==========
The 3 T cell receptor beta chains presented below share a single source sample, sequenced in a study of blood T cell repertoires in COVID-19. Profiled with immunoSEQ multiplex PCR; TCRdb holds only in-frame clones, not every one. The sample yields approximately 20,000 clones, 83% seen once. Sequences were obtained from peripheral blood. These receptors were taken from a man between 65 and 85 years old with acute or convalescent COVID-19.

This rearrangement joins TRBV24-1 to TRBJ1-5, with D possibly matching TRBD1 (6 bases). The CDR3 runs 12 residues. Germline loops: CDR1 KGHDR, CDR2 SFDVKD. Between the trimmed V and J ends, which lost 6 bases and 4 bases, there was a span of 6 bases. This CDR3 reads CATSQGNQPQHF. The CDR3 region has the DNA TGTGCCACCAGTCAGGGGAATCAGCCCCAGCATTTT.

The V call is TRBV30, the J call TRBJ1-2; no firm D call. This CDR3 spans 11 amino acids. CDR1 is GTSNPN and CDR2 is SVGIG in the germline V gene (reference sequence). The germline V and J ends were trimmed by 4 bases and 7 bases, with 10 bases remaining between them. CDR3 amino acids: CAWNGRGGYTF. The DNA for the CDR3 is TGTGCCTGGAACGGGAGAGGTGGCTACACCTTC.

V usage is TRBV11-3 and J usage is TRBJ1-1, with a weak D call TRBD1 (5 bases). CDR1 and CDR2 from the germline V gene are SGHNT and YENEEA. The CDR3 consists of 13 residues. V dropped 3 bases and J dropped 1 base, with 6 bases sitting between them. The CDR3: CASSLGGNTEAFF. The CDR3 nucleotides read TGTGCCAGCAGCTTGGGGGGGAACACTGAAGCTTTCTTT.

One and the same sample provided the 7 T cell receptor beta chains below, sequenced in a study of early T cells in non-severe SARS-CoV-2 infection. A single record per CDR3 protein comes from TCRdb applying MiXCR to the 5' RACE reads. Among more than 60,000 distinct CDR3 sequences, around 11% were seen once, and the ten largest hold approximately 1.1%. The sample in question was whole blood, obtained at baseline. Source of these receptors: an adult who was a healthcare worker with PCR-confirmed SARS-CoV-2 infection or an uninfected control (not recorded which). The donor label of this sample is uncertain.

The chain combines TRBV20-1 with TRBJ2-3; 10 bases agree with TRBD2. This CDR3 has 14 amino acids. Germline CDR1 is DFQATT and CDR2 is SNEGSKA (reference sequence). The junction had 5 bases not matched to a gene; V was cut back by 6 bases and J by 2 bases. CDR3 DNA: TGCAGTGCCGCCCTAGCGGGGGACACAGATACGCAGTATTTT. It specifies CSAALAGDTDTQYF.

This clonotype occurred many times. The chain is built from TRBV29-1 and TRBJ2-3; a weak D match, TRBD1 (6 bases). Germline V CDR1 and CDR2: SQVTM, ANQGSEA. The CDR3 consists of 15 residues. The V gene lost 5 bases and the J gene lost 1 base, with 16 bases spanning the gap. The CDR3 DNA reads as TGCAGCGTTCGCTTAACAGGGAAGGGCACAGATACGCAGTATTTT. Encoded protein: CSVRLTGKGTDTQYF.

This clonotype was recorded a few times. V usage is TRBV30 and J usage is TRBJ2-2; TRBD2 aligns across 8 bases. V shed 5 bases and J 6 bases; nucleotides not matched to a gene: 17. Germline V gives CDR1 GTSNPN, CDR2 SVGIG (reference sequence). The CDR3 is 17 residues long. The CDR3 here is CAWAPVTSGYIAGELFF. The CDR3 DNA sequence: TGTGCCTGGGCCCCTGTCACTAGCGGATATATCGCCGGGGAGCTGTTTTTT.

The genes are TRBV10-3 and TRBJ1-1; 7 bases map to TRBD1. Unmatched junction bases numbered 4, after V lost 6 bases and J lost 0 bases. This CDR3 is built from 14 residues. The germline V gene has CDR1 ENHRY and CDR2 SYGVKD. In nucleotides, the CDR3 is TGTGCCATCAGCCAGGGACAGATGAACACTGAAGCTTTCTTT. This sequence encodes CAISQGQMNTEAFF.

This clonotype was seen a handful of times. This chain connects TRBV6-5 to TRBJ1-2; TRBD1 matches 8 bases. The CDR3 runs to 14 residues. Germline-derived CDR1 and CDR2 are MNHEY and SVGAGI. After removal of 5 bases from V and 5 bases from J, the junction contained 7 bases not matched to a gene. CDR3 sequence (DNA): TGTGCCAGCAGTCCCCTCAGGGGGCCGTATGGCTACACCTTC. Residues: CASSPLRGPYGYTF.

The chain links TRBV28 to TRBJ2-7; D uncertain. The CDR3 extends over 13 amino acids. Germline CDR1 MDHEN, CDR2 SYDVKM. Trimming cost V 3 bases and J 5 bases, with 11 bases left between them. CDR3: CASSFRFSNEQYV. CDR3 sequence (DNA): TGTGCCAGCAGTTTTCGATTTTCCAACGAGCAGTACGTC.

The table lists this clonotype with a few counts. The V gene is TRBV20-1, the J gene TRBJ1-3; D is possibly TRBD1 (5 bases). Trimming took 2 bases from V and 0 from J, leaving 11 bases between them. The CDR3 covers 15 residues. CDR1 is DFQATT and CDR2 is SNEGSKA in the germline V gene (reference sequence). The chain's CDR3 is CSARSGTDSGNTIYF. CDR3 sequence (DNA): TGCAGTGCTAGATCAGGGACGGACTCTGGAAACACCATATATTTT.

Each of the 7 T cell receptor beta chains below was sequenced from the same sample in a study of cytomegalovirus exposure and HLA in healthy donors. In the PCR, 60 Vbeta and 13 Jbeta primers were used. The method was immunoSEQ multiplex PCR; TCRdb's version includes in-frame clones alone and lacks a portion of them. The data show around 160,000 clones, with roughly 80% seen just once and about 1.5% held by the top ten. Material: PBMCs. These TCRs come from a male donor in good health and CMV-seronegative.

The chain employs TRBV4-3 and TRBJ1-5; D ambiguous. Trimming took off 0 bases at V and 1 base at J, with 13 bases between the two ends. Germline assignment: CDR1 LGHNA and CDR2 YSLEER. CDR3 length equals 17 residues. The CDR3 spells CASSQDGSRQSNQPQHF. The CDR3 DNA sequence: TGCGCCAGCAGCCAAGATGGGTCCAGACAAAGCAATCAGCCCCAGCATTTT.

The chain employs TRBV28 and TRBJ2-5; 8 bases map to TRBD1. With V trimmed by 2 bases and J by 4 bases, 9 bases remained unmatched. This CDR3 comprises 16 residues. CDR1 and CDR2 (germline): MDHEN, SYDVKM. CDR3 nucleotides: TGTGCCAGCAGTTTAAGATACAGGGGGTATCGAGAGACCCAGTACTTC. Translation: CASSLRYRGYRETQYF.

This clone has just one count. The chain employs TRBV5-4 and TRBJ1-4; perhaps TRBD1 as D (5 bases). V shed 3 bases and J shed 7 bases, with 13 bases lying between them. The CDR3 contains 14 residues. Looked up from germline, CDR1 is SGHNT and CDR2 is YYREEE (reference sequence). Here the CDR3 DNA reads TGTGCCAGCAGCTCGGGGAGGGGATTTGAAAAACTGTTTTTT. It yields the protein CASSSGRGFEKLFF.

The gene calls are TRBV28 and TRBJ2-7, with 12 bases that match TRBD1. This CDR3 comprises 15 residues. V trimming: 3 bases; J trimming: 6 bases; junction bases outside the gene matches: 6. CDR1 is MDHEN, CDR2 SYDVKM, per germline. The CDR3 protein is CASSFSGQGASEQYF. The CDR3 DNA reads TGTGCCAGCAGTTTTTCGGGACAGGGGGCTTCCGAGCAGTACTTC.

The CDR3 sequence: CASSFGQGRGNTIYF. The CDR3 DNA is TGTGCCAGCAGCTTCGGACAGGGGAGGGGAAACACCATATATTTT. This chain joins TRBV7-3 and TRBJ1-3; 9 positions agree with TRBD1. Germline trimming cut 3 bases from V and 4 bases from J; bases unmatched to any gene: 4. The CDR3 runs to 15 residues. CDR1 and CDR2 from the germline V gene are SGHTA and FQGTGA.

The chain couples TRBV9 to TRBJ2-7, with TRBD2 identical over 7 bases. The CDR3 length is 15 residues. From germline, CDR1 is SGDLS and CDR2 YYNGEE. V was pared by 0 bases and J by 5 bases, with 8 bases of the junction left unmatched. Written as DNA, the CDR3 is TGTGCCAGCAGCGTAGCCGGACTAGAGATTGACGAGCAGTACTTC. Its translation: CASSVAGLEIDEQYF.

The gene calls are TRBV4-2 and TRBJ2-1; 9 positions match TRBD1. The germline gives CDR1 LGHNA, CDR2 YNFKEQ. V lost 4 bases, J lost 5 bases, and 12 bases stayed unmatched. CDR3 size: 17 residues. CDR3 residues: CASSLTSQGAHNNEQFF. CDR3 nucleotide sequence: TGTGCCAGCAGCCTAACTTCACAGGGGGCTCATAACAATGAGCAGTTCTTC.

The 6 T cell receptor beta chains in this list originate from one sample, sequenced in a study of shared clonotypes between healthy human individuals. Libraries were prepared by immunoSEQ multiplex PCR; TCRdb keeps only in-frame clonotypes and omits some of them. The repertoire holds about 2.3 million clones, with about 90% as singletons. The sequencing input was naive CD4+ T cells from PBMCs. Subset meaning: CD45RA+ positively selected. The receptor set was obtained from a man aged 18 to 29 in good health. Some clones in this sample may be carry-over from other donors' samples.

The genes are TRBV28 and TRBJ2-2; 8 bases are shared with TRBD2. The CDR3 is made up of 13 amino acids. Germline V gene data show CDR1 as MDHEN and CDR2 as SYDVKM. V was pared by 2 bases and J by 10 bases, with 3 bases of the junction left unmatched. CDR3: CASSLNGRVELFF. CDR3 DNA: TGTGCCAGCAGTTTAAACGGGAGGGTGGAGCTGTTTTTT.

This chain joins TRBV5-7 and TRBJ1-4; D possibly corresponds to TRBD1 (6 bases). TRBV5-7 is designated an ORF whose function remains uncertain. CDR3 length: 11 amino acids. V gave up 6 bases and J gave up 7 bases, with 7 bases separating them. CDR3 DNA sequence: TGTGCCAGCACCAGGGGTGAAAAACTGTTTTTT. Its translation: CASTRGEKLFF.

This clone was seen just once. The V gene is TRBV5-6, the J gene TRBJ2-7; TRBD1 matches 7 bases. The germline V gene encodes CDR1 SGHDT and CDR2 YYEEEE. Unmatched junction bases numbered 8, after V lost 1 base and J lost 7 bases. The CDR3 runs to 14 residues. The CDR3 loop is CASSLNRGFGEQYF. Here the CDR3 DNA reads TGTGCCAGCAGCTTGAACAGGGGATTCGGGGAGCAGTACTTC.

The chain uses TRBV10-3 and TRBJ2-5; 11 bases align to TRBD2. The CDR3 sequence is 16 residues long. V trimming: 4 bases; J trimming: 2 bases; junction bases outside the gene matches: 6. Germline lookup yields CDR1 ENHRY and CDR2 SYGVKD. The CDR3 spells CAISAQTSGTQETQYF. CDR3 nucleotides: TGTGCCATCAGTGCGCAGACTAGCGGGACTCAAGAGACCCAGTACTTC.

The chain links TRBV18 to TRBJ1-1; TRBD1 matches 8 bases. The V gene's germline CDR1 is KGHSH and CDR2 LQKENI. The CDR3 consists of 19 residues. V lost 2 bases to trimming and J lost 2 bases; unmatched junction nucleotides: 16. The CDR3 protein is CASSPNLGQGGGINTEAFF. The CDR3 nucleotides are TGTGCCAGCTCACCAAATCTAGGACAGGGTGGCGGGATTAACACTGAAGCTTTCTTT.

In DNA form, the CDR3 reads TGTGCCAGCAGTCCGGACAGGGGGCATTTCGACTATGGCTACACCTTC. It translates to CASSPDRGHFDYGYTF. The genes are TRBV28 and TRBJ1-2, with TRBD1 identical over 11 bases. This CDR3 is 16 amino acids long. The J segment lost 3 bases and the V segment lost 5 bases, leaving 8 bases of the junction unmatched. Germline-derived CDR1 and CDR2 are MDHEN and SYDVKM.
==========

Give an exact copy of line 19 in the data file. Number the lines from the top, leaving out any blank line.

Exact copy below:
The chain couples TRBV9 to TRBJ2-7, with TRBD2 identical over 7 bases. The CDR3 length is 15 residues. From germline, CDR1 is SGDLS and CDR2 YYNGEE. V was pared by 0 bases and J by 5 bases, with 8 bases of the junction left unmatched. Written as DNA, the CDR3 is TGTGCCAGCAGCGTAGCCGGACTAGAGATTGACGAGCAGTACTTC. Its translation: CASSVAGLEIDEQYF.